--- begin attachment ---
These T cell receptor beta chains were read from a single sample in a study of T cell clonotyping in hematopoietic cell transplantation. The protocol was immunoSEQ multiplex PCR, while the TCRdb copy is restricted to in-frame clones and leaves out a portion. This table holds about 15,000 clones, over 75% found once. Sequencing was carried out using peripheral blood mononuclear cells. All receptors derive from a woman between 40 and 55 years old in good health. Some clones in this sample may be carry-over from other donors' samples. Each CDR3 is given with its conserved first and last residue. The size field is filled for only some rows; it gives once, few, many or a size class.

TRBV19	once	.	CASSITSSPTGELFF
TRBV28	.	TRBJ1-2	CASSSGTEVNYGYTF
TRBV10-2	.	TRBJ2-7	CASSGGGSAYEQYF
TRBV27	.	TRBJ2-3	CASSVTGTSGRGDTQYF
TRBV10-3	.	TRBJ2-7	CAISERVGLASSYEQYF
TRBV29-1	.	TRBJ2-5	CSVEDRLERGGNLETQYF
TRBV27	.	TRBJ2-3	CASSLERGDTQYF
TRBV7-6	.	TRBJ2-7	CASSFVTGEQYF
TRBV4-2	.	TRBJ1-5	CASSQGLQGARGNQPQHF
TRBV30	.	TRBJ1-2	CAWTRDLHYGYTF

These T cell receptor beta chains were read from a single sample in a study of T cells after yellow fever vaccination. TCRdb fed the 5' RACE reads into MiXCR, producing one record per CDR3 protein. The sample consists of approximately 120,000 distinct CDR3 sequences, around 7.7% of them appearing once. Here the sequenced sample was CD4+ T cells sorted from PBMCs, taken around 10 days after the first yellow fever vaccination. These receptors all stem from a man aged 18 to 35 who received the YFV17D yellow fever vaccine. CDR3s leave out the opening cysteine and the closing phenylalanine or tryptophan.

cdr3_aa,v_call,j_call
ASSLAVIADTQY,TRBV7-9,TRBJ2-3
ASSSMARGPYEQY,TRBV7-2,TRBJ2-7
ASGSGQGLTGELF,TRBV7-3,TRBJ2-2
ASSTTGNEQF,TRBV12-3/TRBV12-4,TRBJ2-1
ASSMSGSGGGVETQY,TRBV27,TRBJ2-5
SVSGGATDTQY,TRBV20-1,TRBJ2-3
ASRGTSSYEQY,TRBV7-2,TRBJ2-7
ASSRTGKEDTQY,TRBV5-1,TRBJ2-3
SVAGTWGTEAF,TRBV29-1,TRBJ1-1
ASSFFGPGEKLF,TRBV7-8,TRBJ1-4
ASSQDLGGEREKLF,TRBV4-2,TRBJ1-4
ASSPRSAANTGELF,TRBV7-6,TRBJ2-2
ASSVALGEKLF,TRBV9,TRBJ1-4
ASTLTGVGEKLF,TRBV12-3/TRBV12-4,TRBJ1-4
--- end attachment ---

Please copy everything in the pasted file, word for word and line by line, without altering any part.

These T cell receptor beta chains were read from a single sample in a study of T cell clonotyping in hematopoietic cell transplantation. The protocol was immunoSEQ multiplex PCR, while the TCRdb copy is restricted to in-frame clones and leaves out a portion. This table holds about 15,000 clones, over 75% found once. Sequencing was carried out using peripheral blood mononuclear cells. All receptors derive from a woman between 40 and 55 years old in good health. Some clones in this sample may be carry-over from other donors' samples. Each CDR3 is given with its conserved first and last residue. The size field is filled for only some rows; it gives once, few, many or a size class.

TRBV19	once	.	CASSITSSPTGELFF
TRBV28	.	TRBJ1-2	CASSSGTEVNYGYTF
TRBV10-2	.	TRBJ2-7	CASSGGGSAYEQYF
TRBV27	.	TRBJ2-3	CASSVTGTSGRGDTQYF
TRBV10-3	.	TRBJ2-7	CAISERVGLASSYEQYF
TRBV29-1	.	TRBJ2-5	CSVEDRLERGGNLETQYF
TRBV27	.	TRBJ2-3	CASSLERGDTQYF
TRBV7-6	.	TRBJ2-7	CASSFVTGEQYF
TRBV4-2	.	TRBJ1-5	CASSQGLQGARGNQPQHF
TRBV30	.	TRBJ1-2	CAWTRDLHYGYTF

These T cell receptor beta chains were read from a single sample in a study of T cells after yellow fever vaccination. TCRdb fed the 5' RACE reads into MiXCR, producing one record per CDR3 protein. The sample consists of approximately 120,000 distinct CDR3 sequences, around 7.7% of them appearing once. Here the sequenced sample was CD4+ T cells sorted from PBMCs, taken around 10 days after the first yellow fever vaccination. These receptors all stem from a man aged 18 to 35 who received the YFV17D yellow fever vaccine. CDR3s leave out the opening cysteine and the closing phenylalanine or tryptophan.

cdr3_aa,v_call,j_call
ASSLAVIADTQY,TRBV7-9,TRBJ2-3
ASSSMARGPYEQY,TRBV7-2,TRBJ2-7
ASGSGQGLTGELF,TRBV7-3,TRBJ2-2
ASSTTGNEQF,TRBV12-3/TRBV12-4,TRBJ2-1
ASSMSGSGGGVETQY,TRBV27,TRBJ2-5
SVSGGATDTQY,TRBV20-1,TRBJ2-3
ASRGTSSYEQY,TRBV7-2,TRBJ2-7
ASSRTGKEDTQY,TRBV5-1,TRBJ2-3
SVAGTWGTEAF,TRBV29-1,TRBJ1-1
ASSFFGPGEKLF,TRBV7-8,TRBJ1-4
ASSQDLGGEREKLF,TRBV4-2,TRBJ1-4
ASSPRSAANTGELF,TRBV7-6,TRBJ2-2
ASSVALGEKLF,TRBV9,TRBJ1-4
ASTLTGVGEKLF,TRBV12-3/TRBV12-4,TRBJ1-4